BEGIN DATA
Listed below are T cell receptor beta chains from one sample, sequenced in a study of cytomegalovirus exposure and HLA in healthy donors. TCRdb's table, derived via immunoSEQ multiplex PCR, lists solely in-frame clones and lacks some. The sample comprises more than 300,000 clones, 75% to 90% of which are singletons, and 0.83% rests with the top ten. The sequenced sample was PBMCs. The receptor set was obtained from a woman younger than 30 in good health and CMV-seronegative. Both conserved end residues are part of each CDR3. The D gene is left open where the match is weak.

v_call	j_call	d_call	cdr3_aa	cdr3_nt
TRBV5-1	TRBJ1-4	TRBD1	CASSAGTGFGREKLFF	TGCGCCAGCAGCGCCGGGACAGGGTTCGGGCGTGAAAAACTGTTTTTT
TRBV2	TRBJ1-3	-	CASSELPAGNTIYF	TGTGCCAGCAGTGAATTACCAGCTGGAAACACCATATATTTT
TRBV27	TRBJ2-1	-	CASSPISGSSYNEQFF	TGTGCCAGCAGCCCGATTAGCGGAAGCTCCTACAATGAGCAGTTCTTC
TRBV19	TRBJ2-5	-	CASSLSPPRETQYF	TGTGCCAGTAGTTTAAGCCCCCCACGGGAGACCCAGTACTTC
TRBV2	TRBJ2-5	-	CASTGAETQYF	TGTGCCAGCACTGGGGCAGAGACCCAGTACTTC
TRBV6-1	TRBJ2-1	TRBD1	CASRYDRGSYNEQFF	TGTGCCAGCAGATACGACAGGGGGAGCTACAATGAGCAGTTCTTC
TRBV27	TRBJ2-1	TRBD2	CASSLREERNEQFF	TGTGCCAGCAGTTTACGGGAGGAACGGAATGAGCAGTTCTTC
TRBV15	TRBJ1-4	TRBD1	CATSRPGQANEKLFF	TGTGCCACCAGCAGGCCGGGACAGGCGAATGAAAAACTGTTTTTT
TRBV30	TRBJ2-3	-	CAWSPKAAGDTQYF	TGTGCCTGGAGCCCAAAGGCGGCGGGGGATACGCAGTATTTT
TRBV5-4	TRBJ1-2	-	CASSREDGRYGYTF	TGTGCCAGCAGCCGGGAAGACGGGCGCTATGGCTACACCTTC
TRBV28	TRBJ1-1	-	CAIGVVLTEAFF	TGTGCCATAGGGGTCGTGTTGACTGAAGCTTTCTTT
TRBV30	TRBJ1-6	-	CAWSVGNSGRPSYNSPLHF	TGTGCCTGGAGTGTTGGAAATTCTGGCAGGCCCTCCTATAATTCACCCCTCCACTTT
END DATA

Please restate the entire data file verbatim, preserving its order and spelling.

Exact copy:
Listed below are T cell receptor beta chains from one sample, sequenced in a study of cytomegalovirus exposure and HLA in healthy donors. TCRdb's table, derived via immunoSEQ multiplex PCR, lists solely in-frame clones and lacks some. The sample comprises more than 300,000 clones, 75% to 90% of which are singletons, and 0.83% rests with the top ten. The sequenced sample was PBMCs. The receptor set was obtained from a woman younger than 30 in good health and CMV-seronegative. Both conserved end residues are part of each CDR3. The D gene is left open where the match is weak.

v_call	j_call	d_call	cdr3_aa	cdr3_nt
TRBV5-1	TRBJ1-4	TRBD1	CASSAGTGFGREKLFF	TGCGCCAGCAGCGCCGGGACAGGGTTCGGGCGTGAAAAACTGTTTTTT
TRBV2	TRBJ1-3	-	CASSELPAGNTIYF	TGTGCCAGCAGTGAATTACCAGCTGGAAACACCATATATTTT
TRBV27	TRBJ2-1	-	CASSPISGSSYNEQFF	TGTGCCAGCAGCCCGATTAGCGGAAGCTCCTACAATGAGCAGTTCTTC
TRBV19	TRBJ2-5	-	CASSLSPPRETQYF	TGTGCCAGTAGTTTAAGCCCCCCACGGGAGACCCAGTACTTC
TRBV2	TRBJ2-5	-	CASTGAETQYF	TGTGCCAGCACTGGGGCAGAGACCCAGTACTTC
TRBV6-1	TRBJ2-1	TRBD1	CASRYDRGSYNEQFF	TGTGCCAGCAGATACGACAGGGGGAGCTACAATGAGCAGTTCTTC
TRBV27	TRBJ2-1	TRBD2	CASSLREERNEQFF	TGTGCCAGCAGTTTACGGGAGGAACGGAATGAGCAGTTCTTC
TRBV15	TRBJ1-4	TRBD1	CATSRPGQANEKLFF	TGTGCCACCAGCAGGCCGGGACAGGCGAATGAAAAACTGTTTTTT
TRBV30	TRBJ2-3	-	CAWSPKAAGDTQYF	TGTGCCTGGAGCCCAAAGGCGGCGGGGGATACGCAGTATTTT
TRBV5-4	TRBJ1-2	-	CASSREDGRYGYTF	TGTGCCAGCAGCCGGGAAGACGGGCGCTATGGCTACACCTTC
TRBV28	TRBJ1-1	-	CAIGVVLTEAFF	TGTGCCATAGGGGTCGTGTTGACTGAAGCTTTCTTT
TRBV30	TRBJ1-6	-	CAWSVGNSGRPSYNSPLHF	TGTGCCTGGAGTGTTGGAAATTCTGGCAGGCCCTCCTATAATTCACCCCTCCACTTT